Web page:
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Twins puzzle

Discussion in 'Comments on the latest newsletter' started by Helen7, Jun 7, 2021 at 8:21 AM.

  1. webwiz

    webwiz LostCousins Star

    How many were female?
  2. Pauline

    Pauline LostCousins Megastar

    Not sure - I was doing a head count. :D
  3. ColinJ

    ColinJ LostCousins Member

    You should have counted the legs and divided by 4!
  4. ColinJ

    ColinJ LostCousins Member

    Yes, I know that. I should of course have said 'Foetus 1' and 'Foetus 2'.
  5. Lynne67

    Lynne67 New Member

    I'd say it's still 50/50, sheep are most likely to have dizygotic which means non identical. At least one is male, the other could be either male or female, which would mean 50:50. Also the test has not eliminated that they are both female as it could be a false positive.
  6. webwiz

    webwiz LostCousins Star

    Take a representative flock of 12 sheep all having twins with each foetus being equally likely to be male or female. Although it's a small sample we are assuming that it's representative so the proportion of each possible combination is equal. We have MM MF FM FF MM MF FM FF MM MF FM FF.
    Now ignore the 3 FFs and leave
    and 6 out of the 9 have an F
  7. MeganN

    MeganN LostCousins Member

    I resoundingly agree with the reasoning that the chances of the other twin being female are 2 in 3. However, as others have intimated, this requires the assumption that the twins are dizygotic (= fraternal). If the rate of monozygotic (= identical) twinning in sheep were substantial, the 2 in 3 chance would have to be adjusted accordingly.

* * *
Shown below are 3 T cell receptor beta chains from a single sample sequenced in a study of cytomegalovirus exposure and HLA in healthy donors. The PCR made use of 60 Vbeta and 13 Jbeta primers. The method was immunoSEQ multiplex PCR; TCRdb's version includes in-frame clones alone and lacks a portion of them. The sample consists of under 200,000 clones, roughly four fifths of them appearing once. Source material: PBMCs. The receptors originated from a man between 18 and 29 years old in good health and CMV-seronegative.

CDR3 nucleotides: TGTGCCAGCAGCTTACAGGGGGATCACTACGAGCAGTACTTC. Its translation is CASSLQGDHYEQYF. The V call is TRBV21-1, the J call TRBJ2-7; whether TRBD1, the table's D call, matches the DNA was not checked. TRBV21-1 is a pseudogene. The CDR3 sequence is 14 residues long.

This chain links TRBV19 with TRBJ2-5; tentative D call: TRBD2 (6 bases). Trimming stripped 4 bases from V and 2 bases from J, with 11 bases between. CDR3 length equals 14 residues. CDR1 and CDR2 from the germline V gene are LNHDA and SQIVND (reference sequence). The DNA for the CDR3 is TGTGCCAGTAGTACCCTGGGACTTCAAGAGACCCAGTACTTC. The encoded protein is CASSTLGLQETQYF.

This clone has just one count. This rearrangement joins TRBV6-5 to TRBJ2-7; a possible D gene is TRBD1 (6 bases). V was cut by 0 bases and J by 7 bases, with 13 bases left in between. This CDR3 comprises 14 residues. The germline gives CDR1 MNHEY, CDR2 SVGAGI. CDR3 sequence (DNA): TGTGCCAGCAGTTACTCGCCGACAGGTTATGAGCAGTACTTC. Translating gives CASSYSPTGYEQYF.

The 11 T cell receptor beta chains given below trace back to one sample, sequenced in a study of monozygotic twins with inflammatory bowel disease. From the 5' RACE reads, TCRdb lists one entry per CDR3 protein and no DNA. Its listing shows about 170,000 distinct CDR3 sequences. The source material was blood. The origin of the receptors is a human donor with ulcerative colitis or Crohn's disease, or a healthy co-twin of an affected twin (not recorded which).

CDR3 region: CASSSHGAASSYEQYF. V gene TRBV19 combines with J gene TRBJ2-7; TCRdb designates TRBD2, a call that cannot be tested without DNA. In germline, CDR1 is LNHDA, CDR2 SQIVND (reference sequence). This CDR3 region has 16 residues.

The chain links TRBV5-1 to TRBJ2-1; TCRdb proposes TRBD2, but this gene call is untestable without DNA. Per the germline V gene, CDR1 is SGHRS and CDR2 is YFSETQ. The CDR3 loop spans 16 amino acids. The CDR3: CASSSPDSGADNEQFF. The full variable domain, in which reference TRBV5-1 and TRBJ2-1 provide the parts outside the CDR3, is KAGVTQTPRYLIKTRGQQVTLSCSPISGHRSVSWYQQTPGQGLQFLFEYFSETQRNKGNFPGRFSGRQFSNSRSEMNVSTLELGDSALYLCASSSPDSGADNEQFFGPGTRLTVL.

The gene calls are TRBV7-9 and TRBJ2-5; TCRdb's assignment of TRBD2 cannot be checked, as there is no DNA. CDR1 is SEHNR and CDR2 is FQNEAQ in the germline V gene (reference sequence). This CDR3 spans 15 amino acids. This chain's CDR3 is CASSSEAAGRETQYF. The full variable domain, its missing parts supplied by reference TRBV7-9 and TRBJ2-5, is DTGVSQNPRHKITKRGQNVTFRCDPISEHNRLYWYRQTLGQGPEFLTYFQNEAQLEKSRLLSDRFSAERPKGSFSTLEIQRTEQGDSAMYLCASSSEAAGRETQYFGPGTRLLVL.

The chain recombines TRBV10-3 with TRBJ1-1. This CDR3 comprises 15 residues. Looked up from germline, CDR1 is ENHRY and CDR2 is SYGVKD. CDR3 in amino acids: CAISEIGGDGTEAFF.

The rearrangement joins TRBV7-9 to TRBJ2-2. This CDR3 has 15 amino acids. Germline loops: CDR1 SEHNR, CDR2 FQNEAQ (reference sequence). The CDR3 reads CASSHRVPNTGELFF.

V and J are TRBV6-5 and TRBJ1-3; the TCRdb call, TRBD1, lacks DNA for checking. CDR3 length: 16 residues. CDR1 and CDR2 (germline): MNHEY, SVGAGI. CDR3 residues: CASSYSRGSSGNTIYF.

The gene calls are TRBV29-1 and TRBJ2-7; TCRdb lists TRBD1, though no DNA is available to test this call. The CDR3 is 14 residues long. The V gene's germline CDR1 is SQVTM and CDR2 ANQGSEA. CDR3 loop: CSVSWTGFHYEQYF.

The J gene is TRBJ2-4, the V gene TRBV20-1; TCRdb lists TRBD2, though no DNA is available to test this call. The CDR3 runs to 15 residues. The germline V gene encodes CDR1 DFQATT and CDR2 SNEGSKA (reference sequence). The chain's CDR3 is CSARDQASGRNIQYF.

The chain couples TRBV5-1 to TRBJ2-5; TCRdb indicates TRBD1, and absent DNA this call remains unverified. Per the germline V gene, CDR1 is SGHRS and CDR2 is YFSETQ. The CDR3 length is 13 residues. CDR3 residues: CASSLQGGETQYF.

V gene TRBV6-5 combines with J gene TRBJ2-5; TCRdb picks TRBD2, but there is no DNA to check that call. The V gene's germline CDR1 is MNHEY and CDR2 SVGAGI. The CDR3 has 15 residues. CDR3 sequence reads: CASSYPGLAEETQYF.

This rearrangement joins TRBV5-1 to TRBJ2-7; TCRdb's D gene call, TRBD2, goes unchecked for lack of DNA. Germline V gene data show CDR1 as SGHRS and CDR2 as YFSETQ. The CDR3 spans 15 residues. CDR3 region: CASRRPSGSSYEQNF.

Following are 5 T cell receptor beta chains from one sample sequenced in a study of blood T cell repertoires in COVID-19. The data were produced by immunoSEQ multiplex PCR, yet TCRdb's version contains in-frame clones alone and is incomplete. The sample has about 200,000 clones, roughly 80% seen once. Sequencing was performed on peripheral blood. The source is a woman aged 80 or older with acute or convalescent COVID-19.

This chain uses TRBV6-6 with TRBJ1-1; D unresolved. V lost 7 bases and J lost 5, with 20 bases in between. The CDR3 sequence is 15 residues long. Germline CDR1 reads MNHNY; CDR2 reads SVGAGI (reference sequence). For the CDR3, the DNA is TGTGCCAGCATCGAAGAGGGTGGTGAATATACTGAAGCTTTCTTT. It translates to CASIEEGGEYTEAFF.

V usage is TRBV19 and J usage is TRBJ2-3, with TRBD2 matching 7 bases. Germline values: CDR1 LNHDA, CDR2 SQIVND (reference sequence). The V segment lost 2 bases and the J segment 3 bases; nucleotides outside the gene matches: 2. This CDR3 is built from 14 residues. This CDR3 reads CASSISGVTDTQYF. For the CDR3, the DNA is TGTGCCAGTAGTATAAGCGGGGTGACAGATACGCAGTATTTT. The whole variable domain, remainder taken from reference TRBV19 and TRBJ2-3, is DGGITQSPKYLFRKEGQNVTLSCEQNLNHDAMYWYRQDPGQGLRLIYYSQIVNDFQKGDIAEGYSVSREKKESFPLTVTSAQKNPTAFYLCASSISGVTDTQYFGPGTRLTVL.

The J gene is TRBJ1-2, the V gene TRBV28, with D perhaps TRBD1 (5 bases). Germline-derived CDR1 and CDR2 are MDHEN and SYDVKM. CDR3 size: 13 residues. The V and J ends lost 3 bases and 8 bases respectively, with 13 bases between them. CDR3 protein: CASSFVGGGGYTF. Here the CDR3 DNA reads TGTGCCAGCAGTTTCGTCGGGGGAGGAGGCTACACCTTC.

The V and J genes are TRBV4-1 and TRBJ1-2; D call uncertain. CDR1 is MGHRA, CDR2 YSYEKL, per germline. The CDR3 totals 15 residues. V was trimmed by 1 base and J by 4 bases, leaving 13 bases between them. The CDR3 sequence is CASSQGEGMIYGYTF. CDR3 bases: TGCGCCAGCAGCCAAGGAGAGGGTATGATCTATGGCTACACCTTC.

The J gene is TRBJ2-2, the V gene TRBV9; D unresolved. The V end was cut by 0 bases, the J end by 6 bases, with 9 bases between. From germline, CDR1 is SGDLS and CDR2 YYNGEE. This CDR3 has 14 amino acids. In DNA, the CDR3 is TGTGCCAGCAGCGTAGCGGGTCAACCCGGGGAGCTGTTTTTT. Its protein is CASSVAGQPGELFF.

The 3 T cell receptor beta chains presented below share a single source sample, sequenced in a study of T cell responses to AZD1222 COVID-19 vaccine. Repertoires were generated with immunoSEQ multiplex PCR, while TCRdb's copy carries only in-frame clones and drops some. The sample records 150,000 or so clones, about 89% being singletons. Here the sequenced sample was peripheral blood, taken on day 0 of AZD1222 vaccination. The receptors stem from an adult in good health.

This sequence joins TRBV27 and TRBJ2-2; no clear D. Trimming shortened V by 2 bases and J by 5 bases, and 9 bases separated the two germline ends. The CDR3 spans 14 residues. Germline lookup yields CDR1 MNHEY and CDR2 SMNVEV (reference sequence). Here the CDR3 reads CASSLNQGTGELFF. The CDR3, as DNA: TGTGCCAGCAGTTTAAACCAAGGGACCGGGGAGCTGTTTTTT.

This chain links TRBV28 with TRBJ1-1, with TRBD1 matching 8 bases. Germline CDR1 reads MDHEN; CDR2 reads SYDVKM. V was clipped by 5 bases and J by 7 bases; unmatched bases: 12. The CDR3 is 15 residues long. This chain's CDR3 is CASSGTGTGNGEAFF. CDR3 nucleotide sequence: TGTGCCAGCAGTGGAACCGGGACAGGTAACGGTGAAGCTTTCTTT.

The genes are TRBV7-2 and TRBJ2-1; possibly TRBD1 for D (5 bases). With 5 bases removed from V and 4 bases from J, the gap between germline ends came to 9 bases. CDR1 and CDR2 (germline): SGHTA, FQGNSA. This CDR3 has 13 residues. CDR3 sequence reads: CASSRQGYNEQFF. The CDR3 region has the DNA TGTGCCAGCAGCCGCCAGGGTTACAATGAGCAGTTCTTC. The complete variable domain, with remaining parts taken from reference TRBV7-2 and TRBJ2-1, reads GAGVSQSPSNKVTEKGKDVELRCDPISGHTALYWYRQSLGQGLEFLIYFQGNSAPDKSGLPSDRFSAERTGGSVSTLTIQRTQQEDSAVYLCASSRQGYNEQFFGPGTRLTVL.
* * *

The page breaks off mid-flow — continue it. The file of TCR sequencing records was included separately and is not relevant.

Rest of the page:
As it happens, quite a bit is known about sheep twinning. Twin lambs mean that a farmer gets two for the price of one, so to speak, and if both are female they potentially grow into ewes that will twin again. Hence the impetus for twin research in sheep. It appears there's yet to be a definitive study on MZ vs DZ sheep twinning but from preliminary work it's stated on good authority in this post (after the cute pictures) that the MZ rate is less than 1%.

    Thus the 2 in 3 solution effectively stands.
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  8. TerryM

    TerryM LostCousins Member

    The answer that was given with the Monty Hall problem and now with his sheep twin problem are both wrong according to all the maths taught at school. My son had this type of problem last year in grade 8 and I remember them from a very long time ago! Once one option is known, it no longer plays a role in the odds of future choices because it is a known result and no longer a chance.

    So once you state what one lamb is sex wise, it becomes eliminated from the odds and we are left with simply whether the second is male or female, in other words fifty : fifty or one in two.
    With the door problem, identifying one failed choice certainly does not affect the remaining two choices, which are then one in two, not two in three, since one door has been eliminated. If you would like, I can explained why the logic given in 2013 to explain the answer you gave was flawed.

    I will say that recently a local radio station (in Brisbane Australia) gave a very similar quiz and quoted a youtube mathematician as proof of the alternative answer, at the same time stating that every maths teacher at a local school they contacted told them they were wrong. So maybe mathematics , a universal constant, has changed in some way in recent times! Not likely.